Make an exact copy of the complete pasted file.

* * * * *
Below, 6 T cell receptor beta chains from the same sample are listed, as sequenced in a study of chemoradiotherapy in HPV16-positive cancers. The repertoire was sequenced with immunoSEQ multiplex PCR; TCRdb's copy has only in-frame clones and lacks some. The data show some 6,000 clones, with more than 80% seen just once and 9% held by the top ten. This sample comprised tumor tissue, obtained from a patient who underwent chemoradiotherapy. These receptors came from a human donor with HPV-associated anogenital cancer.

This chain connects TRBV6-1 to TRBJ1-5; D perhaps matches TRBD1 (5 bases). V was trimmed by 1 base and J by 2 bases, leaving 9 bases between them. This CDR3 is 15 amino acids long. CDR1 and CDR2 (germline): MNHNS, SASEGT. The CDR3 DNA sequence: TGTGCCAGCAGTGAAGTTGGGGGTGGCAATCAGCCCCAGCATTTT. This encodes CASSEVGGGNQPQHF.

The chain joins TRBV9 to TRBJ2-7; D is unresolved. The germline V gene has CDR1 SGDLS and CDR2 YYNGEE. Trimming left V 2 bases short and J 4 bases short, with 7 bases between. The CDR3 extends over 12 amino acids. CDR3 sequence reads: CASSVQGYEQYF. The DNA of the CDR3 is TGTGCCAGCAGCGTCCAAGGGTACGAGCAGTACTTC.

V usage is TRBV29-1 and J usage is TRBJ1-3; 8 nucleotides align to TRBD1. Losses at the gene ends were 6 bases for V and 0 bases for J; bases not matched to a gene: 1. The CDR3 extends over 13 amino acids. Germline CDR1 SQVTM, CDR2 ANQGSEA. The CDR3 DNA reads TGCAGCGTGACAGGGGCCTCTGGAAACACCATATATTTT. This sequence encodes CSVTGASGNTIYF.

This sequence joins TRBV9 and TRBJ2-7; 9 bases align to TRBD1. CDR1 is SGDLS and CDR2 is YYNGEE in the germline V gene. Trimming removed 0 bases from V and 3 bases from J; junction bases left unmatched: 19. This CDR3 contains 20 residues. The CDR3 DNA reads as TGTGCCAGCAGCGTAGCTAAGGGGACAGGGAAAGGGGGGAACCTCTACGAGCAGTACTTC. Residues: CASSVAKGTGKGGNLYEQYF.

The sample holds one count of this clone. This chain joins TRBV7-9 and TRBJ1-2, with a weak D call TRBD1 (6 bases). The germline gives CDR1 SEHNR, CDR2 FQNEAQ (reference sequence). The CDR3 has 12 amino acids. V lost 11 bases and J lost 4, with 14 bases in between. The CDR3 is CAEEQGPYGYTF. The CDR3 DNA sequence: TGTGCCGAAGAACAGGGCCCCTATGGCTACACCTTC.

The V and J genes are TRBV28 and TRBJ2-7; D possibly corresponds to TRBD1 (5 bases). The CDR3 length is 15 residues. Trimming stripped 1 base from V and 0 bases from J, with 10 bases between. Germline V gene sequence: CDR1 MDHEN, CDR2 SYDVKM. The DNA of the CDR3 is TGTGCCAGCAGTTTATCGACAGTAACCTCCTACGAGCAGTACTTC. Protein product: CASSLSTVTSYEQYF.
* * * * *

Below, 6 T cell receptor beta chains from the same sample are listed, as sequenced in a study of chemoradiotherapy in HPV16-positive cancers. The repertoire was sequenced with immunoSEQ multiplex PCR; TCRdb's copy has only in-frame clones and lacks some. The data show some 6,000 clones, with more than 80% seen just once and 9% held by the top ten. This sample comprised tumor tissue, obtained from a patient who underwent chemoradiotherapy. These receptors came from a human donor with HPV-associated anogenital cancer.

This chain connects TRBV6-1 to TRBJ1-5; D perhaps matches TRBD1 (5 bases). V was trimmed by 1 base and J by 2 bases, leaving 9 bases between them. This CDR3 is 15 amino acids long. CDR1 and CDR2 (germline): MNHNS, SASEGT. The CDR3 DNA sequence: TGTGCCAGCAGTGAAGTTGGGGGTGGCAATCAGCCCCAGCATTTT. This encodes CASSEVGGGNQPQHF.

The chain joins TRBV9 to TRBJ2-7; D is unresolved. The germline V gene has CDR1 SGDLS and CDR2 YYNGEE. Trimming left V 2 bases short and J 4 bases short, with 7 bases between. The CDR3 extends over 12 amino acids. CDR3 sequence reads: CASSVQGYEQYF. The DNA of the CDR3 is TGTGCCAGCAGCGTCCAAGGGTACGAGCAGTACTTC.

V usage is TRBV29-1 and J usage is TRBJ1-3; 8 nucleotides align to TRBD1. Losses at the gene ends were 6 bases for V and 0 bases for J; bases not matched to a gene: 1. The CDR3 extends over 13 amino acids. Germline CDR1 SQVTM, CDR2 ANQGSEA. The CDR3 DNA reads TGCAGCGTGACAGGGGCCTCTGGAAACACCATATATTTT. This sequence encodes CSVTGASGNTIYF.

This sequence joins TRBV9 and TRBJ2-7; 9 bases align to TRBD1. CDR1 is SGDLS and CDR2 is YYNGEE in the germline V gene. Trimming removed 0 bases from V and 3 bases from J; junction bases left unmatched: 19. This CDR3 contains 20 residues. The CDR3 DNA reads as TGTGCCAGCAGCGTAGCTAAGGGGACAGGGAAAGGGGGGAACCTCTACGAGCAGTACTTC. Residues: CASSVAKGTGKGGNLYEQYF.

The sample holds one count of this clone. This chain joins TRBV7-9 and TRBJ1-2, with a weak D call TRBD1 (6 bases). The germline gives CDR1 SEHNR, CDR2 FQNEAQ (reference sequence). The CDR3 has 12 amino acids. V lost 11 bases and J lost 4, with 14 bases in between. The CDR3 is CAEEQGPYGYTF. The CDR3 DNA sequence: TGTGCCGAAGAACAGGGCCCCTATGGCTACACCTTC.

The V and J genes are TRBV28 and TRBJ2-7; D possibly corresponds to TRBD1 (5 bases). The CDR3 length is 15 residues. Trimming stripped 1 base from V and 0 bases from J, with 10 bases between. Germline V gene sequence: CDR1 MDHEN, CDR2 SYDVKM. The DNA of the CDR3 is TGTGCCAGCAGTTTATCGACAGTAACCTCCTACGAGCAGTACTTC. Protein product: CASSLSTVTSYEQYF.